On September 24, 2014, Travers, through his newly-obtained counsel, filed the instant motion for leave to file a second amended complaint, Docket No. 23. The proposed second amended complaint " is brought as a collective action...on behalf of [Travers] and all other persons who are or have been employed by [RRCS] as group home counselor employees." Proposed Second Am. Compl. ¶ 2, Docket 23-1. The proposed amended complaint alleges that RRCS failed to pay Travers and other similarly-situated group home counselors " overtime wages at the rate of one and one-half times their regular rate of pay for all hours worked in excess of forty during each work week, " in violation of the § 216(b) of the FLSA. Id. at ¶ 41. The complaint also sets forth state law claims for breach of contract or, in the alternative, quantum meruit. See id. at ¶ ¶ 51-58. RRCS filed a response and brief in opposition to Travers' motion on September 30, 2014, Docket No. 24. Travers, by counsel, replied on October 7, 2014, Docket No. 26. On October 23, 2014, the parties informed the court that they wished to forgo oral argument on this issue, so the matter is now ripe for the court's review.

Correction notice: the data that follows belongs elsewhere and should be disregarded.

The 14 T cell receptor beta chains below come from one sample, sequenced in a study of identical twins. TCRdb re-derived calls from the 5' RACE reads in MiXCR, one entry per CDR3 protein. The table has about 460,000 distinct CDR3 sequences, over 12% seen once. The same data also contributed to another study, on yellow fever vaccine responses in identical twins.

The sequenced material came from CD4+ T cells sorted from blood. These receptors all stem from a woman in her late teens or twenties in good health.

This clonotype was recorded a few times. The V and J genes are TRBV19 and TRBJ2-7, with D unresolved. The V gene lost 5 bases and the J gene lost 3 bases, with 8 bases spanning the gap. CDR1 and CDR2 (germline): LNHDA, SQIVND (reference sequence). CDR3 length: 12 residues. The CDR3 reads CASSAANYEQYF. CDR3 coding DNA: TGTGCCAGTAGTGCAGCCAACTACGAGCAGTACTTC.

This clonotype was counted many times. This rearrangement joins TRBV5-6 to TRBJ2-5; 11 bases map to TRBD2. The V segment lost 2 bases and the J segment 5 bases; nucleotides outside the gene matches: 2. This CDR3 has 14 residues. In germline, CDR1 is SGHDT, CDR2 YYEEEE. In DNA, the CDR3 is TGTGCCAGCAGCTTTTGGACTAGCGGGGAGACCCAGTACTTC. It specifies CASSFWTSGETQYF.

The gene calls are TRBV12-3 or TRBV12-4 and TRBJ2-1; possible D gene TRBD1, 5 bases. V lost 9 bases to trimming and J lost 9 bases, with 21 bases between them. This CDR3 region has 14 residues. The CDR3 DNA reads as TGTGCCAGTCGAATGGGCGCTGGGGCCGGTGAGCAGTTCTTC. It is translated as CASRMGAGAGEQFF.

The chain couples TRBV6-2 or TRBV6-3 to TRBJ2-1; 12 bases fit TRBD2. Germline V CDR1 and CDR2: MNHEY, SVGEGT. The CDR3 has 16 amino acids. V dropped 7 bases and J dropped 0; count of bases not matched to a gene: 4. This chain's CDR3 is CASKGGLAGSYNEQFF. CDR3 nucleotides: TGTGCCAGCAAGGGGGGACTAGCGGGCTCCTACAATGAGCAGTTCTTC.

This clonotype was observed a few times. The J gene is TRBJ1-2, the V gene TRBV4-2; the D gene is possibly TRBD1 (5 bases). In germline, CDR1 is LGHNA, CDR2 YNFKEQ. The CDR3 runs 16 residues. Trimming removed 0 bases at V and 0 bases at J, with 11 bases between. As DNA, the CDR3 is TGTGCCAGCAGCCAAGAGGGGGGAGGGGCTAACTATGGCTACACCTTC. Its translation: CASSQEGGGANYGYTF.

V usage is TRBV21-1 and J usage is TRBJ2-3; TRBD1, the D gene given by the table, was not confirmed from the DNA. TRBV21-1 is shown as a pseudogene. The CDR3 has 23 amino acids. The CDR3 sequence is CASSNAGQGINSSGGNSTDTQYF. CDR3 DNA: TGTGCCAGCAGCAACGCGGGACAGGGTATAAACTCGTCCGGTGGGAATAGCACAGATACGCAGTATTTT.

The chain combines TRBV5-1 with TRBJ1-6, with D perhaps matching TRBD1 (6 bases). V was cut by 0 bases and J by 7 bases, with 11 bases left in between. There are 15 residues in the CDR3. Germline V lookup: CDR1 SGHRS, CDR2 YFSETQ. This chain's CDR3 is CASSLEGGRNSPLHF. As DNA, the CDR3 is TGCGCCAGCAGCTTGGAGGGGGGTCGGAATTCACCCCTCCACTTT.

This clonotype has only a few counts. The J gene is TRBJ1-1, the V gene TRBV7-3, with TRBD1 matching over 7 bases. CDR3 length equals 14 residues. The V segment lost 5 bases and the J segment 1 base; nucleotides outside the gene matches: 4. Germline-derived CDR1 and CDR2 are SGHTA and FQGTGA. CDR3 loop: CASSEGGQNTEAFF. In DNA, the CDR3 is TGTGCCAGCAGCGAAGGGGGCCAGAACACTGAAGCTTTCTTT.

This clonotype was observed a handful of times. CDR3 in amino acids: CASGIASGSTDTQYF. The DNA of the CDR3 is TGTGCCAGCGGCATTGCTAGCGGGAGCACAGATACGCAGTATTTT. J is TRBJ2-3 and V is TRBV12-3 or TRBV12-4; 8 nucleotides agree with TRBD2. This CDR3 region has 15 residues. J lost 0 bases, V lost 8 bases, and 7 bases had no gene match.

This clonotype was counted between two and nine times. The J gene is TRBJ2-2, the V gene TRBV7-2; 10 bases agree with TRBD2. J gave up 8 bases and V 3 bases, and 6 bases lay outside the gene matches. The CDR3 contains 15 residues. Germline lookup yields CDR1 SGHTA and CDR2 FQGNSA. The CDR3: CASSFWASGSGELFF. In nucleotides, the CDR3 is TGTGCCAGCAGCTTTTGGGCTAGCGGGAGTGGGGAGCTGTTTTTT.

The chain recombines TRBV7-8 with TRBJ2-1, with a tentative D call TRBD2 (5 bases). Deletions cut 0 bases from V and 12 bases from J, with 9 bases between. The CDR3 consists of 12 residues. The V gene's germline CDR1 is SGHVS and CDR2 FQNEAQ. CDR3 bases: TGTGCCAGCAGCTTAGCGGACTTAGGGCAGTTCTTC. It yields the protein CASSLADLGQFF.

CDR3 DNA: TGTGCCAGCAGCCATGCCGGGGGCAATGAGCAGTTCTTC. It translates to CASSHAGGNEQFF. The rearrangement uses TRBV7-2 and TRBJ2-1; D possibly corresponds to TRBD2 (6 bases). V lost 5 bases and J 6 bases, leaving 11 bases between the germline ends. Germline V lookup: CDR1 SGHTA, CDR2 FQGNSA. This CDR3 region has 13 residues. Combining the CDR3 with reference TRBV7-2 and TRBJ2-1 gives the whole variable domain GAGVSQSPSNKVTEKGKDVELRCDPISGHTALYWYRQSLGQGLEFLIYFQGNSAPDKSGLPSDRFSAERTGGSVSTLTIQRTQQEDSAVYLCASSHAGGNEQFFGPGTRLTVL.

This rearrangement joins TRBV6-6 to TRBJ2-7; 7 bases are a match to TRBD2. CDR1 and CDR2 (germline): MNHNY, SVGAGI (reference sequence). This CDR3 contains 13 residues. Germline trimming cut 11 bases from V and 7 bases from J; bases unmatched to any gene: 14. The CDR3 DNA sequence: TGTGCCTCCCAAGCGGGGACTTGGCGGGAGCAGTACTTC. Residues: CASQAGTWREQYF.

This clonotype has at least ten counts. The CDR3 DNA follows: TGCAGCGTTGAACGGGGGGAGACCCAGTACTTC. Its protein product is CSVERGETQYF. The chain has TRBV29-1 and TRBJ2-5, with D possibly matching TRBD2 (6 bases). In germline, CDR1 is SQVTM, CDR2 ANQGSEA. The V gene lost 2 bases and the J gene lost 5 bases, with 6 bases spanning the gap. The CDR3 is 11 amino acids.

Rule 15(a) of the Federal Rules of Civil Procedure provides that, once a responsive pleading has been served, a plaintiff must seek leave of court in order to amend his complaint. See Fed.R.Civ.P. 15(a). Although the decision regarding whether to allow a plaintiff to amend " rests within the sound discretion of the district court, " Medigen of Kentucky, Inc. v. Pub. Serv. Comm'n, 985 F.2d 164, 167 (4th Cir. 1993), Rule 15 provides that " leave [to amend] shall be freely given when justice so requires." Fed.R.Civ.P. 15(a). " If the underlying facts or circumstances relied upon by a plaintiff may be a proper subject of relief, he ought to be afforded an opportunity to test his claim on the merits." Foman v. Davis, 371 U.S. 178, 182, 83 S.Ct. 227, 9 L.Ed.2d 222 (1962). Therefore, " leave to amend a pleading should be denied only when the amendment would be prejudicial to the opposing party, there has been bad faith on the part of the moving party, or the amendment would be futile." Johnson v. Oroweat Foods Co., 785 F.2d 503, 509 (4th Cir. 1986) ( citing Foman, 371 U.S. at 182). RRCS argues that Travers should not be permitted to amend his complaint here, both because he has caused " numerous delays" to RRCS's detriment, and because the amendment is futile in any event. The court will consider each argument in turn.